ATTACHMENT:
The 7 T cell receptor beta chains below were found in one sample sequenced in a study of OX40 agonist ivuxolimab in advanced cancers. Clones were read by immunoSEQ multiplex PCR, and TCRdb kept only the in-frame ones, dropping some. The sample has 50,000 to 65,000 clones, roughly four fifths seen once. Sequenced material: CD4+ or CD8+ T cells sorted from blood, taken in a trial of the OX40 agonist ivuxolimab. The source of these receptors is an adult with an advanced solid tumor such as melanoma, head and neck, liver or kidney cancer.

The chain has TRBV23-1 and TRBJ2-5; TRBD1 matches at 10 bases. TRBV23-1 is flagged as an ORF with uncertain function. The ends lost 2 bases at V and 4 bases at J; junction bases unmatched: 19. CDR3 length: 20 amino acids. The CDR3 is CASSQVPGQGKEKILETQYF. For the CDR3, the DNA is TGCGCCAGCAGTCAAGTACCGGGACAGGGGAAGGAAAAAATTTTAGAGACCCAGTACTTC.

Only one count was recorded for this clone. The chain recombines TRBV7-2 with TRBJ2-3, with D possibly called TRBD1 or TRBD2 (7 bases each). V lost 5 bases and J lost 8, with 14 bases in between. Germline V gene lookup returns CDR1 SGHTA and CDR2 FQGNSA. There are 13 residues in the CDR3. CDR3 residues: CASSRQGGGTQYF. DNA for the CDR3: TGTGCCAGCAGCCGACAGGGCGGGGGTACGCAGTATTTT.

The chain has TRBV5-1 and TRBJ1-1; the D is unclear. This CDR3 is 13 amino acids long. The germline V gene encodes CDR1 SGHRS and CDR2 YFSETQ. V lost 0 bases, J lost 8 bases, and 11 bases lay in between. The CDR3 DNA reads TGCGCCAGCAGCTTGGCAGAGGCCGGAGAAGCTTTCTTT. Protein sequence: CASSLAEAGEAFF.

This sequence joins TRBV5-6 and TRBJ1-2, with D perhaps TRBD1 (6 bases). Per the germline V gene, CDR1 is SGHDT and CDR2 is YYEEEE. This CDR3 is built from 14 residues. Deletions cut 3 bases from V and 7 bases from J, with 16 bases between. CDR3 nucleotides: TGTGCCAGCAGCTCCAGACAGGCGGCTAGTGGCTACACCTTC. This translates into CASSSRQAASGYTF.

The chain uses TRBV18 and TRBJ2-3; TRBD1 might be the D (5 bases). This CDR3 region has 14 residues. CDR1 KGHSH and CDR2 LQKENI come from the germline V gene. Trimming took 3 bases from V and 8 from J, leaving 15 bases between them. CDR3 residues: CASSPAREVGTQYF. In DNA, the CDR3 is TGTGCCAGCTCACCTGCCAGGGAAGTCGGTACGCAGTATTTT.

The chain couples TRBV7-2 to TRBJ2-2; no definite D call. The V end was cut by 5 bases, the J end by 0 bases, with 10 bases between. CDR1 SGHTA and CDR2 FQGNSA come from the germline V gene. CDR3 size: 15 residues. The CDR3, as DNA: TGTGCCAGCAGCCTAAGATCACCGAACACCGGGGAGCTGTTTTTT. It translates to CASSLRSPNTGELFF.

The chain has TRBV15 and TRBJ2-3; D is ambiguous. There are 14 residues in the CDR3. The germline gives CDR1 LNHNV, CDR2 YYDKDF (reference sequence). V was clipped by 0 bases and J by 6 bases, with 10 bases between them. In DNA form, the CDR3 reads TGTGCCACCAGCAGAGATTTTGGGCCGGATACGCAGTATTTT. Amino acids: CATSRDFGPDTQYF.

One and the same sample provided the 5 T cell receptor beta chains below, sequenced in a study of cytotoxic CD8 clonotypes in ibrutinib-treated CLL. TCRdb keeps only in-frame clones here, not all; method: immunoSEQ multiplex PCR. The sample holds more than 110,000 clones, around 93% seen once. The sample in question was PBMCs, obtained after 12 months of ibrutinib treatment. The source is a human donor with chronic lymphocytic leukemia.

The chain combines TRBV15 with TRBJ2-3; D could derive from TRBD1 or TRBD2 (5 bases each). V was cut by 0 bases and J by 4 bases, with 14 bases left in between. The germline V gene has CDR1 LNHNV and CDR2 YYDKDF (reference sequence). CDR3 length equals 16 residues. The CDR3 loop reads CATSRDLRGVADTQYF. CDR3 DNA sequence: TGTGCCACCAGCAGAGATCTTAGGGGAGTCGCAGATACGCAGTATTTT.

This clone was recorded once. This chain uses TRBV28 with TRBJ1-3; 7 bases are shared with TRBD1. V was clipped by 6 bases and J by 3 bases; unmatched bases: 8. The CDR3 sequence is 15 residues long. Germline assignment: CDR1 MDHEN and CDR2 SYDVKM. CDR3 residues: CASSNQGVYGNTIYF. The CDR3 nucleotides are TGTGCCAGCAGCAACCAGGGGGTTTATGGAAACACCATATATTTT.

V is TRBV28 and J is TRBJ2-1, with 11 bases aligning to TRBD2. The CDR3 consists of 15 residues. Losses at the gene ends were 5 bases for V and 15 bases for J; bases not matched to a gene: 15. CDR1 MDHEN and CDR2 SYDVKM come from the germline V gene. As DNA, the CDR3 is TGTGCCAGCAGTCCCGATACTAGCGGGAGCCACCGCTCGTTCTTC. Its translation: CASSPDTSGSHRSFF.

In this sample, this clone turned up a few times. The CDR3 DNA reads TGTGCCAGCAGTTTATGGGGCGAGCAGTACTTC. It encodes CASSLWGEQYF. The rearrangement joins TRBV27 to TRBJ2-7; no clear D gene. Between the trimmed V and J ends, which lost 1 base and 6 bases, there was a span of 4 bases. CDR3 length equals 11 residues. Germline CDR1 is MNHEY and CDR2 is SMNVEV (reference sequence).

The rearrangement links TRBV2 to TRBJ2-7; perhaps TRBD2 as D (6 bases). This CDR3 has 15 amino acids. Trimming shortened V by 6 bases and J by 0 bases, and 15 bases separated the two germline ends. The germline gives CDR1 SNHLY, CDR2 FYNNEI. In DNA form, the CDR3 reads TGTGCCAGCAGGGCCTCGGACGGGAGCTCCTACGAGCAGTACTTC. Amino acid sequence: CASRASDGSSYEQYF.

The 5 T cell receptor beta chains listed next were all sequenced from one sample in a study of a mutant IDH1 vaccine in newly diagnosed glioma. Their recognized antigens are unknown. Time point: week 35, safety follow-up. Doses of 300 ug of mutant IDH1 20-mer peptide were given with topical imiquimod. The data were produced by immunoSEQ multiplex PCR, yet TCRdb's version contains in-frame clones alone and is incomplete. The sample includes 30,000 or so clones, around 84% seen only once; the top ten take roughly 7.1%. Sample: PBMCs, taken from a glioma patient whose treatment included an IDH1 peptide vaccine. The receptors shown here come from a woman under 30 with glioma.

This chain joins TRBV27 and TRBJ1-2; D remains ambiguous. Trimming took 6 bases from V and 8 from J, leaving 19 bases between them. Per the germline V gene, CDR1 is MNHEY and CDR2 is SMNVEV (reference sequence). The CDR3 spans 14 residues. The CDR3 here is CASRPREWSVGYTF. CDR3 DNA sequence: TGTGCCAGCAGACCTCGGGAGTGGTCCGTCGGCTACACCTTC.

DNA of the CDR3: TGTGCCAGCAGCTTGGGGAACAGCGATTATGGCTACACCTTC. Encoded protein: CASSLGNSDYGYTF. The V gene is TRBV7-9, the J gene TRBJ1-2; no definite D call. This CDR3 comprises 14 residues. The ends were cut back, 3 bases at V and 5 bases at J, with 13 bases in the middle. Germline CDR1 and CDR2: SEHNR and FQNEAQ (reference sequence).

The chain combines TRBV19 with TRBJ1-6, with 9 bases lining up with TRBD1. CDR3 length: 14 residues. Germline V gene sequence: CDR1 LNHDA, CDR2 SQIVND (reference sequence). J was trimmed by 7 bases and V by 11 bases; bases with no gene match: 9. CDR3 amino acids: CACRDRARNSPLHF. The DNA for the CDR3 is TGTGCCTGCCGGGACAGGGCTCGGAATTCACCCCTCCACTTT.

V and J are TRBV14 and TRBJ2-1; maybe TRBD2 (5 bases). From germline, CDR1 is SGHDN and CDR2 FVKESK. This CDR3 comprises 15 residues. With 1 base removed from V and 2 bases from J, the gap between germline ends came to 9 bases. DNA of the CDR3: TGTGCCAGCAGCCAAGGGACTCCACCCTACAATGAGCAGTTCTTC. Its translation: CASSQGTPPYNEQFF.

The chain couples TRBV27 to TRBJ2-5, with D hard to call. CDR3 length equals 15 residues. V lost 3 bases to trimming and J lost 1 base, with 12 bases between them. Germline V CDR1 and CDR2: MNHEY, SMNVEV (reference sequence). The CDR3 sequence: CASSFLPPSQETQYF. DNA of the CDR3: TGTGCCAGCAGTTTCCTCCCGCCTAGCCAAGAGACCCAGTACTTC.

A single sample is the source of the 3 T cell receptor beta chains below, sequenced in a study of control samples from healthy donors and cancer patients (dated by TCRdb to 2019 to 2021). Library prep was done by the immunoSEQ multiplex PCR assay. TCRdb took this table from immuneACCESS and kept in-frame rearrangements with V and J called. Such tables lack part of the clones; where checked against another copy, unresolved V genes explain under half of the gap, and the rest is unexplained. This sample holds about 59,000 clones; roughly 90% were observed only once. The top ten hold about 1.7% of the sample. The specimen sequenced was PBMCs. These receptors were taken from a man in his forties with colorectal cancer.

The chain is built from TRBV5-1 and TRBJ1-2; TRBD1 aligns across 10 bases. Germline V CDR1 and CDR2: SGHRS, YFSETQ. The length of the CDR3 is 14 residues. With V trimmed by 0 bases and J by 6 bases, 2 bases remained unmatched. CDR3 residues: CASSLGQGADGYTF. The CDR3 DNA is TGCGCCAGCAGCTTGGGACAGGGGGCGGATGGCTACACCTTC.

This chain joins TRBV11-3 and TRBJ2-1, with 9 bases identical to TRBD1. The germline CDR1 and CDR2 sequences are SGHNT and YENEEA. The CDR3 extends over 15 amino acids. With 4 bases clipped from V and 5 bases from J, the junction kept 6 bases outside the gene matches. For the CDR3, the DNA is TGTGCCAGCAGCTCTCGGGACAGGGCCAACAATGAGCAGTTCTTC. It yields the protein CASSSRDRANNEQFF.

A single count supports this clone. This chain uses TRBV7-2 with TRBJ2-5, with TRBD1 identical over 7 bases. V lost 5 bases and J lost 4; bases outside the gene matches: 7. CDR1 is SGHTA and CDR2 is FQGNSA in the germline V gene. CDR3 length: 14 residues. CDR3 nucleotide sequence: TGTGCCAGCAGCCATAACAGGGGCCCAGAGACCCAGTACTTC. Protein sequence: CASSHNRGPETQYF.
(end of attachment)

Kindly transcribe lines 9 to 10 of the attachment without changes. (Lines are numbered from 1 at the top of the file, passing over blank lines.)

One and the same sample provided the 5 T cell receptor beta chains below, sequenced in a study of cytotoxic CD8 clonotypes in ibrutinib-treated CLL. TCRdb keeps only in-frame clones here, not all; method: immunoSEQ multiplex PCR. The sample holds more than 110,000 clones, around 93% seen once. The sample in question was PBMCs, obtained after 12 months of ibrutinib treatment. The source is a human donor with chronic lymphocytic leukemia.

The chain combines TRBV15 with TRBJ2-3; D could derive from TRBD1 or TRBD2 (5 bases each). V was cut by 0 bases and J by 4 bases, with 14 bases left in between. The germline V gene has CDR1 LNHNV and CDR2 YYDKDF (reference sequence). CDR3 length equals 16 residues. The CDR3 loop reads CATSRDLRGVADTQYF. CDR3 DNA sequence: TGTGCCACCAGCAGAGATCTTAGGGGAGTCGCAGATACGCAGTATTTT.